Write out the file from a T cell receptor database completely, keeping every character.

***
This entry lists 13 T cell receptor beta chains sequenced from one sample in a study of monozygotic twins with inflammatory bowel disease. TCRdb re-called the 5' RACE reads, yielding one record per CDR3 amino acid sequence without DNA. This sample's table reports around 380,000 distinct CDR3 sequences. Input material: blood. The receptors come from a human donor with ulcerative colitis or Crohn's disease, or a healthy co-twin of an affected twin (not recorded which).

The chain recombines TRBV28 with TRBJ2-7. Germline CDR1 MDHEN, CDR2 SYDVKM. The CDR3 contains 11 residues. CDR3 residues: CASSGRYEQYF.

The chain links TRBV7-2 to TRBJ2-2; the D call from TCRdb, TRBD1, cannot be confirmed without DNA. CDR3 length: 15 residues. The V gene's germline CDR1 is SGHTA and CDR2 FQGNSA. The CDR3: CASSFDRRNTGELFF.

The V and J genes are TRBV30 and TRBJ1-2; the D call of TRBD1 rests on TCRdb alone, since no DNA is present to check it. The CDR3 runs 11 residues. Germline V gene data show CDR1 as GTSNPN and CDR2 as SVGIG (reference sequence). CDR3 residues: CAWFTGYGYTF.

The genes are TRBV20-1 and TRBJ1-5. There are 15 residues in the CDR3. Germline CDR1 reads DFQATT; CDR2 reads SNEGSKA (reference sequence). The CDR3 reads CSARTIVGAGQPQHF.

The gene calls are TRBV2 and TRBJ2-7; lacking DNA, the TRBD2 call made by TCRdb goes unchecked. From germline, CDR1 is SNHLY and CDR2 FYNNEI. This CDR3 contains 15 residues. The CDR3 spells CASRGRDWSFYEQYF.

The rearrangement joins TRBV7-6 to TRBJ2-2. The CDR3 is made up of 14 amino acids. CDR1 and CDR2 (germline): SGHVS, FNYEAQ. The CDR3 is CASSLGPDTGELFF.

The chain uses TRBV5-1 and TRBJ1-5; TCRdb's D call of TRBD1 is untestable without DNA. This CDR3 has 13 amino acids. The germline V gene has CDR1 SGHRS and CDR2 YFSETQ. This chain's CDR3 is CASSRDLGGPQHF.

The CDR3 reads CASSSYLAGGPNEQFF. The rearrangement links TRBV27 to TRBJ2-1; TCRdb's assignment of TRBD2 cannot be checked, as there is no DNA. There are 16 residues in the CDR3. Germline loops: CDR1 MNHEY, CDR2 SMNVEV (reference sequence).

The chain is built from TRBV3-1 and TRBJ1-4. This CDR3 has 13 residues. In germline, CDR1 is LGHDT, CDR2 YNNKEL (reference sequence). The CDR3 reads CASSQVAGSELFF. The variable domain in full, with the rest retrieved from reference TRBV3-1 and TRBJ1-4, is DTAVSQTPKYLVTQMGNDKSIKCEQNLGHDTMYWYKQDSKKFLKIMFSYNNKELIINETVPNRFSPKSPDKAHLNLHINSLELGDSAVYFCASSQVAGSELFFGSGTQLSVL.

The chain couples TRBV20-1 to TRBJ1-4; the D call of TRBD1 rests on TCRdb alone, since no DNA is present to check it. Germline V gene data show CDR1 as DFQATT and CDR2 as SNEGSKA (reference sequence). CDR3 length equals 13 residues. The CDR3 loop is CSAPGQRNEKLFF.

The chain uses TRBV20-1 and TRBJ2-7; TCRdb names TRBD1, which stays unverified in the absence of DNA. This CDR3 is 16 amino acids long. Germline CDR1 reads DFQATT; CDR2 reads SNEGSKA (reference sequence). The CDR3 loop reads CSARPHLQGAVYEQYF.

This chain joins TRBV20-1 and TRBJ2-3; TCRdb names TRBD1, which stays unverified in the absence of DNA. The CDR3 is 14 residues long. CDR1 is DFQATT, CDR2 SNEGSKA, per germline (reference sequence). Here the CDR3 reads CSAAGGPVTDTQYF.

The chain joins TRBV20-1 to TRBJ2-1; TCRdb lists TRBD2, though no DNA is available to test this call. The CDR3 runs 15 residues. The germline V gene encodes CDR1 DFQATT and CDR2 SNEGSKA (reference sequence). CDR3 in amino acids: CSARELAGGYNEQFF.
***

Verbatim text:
This entry lists 13 T cell receptor beta chains sequenced from one sample in a study of monozygotic twins with inflammatory bowel disease. TCRdb re-called the 5' RACE reads, yielding one record per CDR3 amino acid sequence without DNA. This sample's table reports around 380,000 distinct CDR3 sequences. Input material: blood. The receptors come from a human donor with ulcerative colitis or Crohn's disease, or a healthy co-twin of an affected twin (not recorded which).

The chain recombines TRBV28 with TRBJ2-7. Germline CDR1 MDHEN, CDR2 SYDVKM. The CDR3 contains 11 residues. CDR3 residues: CASSGRYEQYF.

The chain links TRBV7-2 to TRBJ2-2; the D call from TCRdb, TRBD1, cannot be confirmed without DNA. CDR3 length: 15 residues. The V gene's germline CDR1 is SGHTA and CDR2 FQGNSA. The CDR3: CASSFDRRNTGELFF.

The V and J genes are TRBV30 and TRBJ1-2; the D call of TRBD1 rests on TCRdb alone, since no DNA is present to check it. The CDR3 runs 11 residues. Germline V gene data show CDR1 as GTSNPN and CDR2 as SVGIG (reference sequence). CDR3 residues: CAWFTGYGYTF.

The genes are TRBV20-1 and TRBJ1-5. There are 15 residues in the CDR3. Germline CDR1 reads DFQATT; CDR2 reads SNEGSKA (reference sequence). The CDR3 reads CSARTIVGAGQPQHF.

The gene calls are TRBV2 and TRBJ2-7; lacking DNA, the TRBD2 call made by TCRdb goes unchecked. From germline, CDR1 is SNHLY and CDR2 FYNNEI. This CDR3 contains 15 residues. The CDR3 spells CASRGRDWSFYEQYF.

The rearrangement joins TRBV7-6 to TRBJ2-2. The CDR3 is made up of 14 amino acids. CDR1 and CDR2 (germline): SGHVS, FNYEAQ. The CDR3 is CASSLGPDTGELFF.

The chain uses TRBV5-1 and TRBJ1-5; TCRdb's D call of TRBD1 is untestable without DNA. This CDR3 has 13 amino acids. The germline V gene has CDR1 SGHRS and CDR2 YFSETQ. This chain's CDR3 is CASSRDLGGPQHF.

The CDR3 reads CASSSYLAGGPNEQFF. The rearrangement links TRBV27 to TRBJ2-1; TCRdb's assignment of TRBD2 cannot be checked, as there is no DNA. There are 16 residues in the CDR3. Germline loops: CDR1 MNHEY, CDR2 SMNVEV (reference sequence).

The chain is built from TRBV3-1 and TRBJ1-4. This CDR3 has 13 residues. In germline, CDR1 is LGHDT, CDR2 YNNKEL (reference sequence). The CDR3 reads CASSQVAGSELFF. The variable domain in full, with the rest retrieved from reference TRBV3-1 and TRBJ1-4, is DTAVSQTPKYLVTQMGNDKSIKCEQNLGHDTMYWYKQDSKKFLKIMFSYNNKELIINETVPNRFSPKSPDKAHLNLHINSLELGDSAVYFCASSQVAGSELFFGSGTQLSVL.

The chain couples TRBV20-1 to TRBJ1-4; the D call of TRBD1 rests on TCRdb alone, since no DNA is present to check it. Germline V gene data show CDR1 as DFQATT and CDR2 as SNEGSKA (reference sequence). CDR3 length equals 13 residues. The CDR3 loop is CSAPGQRNEKLFF.

The chain uses TRBV20-1 and TRBJ2-7; TCRdb names TRBD1, which stays unverified in the absence of DNA. This CDR3 is 16 amino acids long. Germline CDR1 reads DFQATT; CDR2 reads SNEGSKA (reference sequence). The CDR3 loop reads CSARPHLQGAVYEQYF.

This chain joins TRBV20-1 and TRBJ2-3; TCRdb names TRBD1, which stays unverified in the absence of DNA. The CDR3 is 14 residues long. CDR1 is DFQATT, CDR2 SNEGSKA, per germline (reference sequence). Here the CDR3 reads CSAAGGPVTDTQYF.

The chain joins TRBV20-1 to TRBJ2-1; TCRdb lists TRBD2, though no DNA is available to test this call. The CDR3 runs 15 residues. The germline V gene encodes CDR1 DFQATT and CDR2 SNEGSKA (reference sequence). CDR3 in amino acids: CSARELAGGYNEQFF.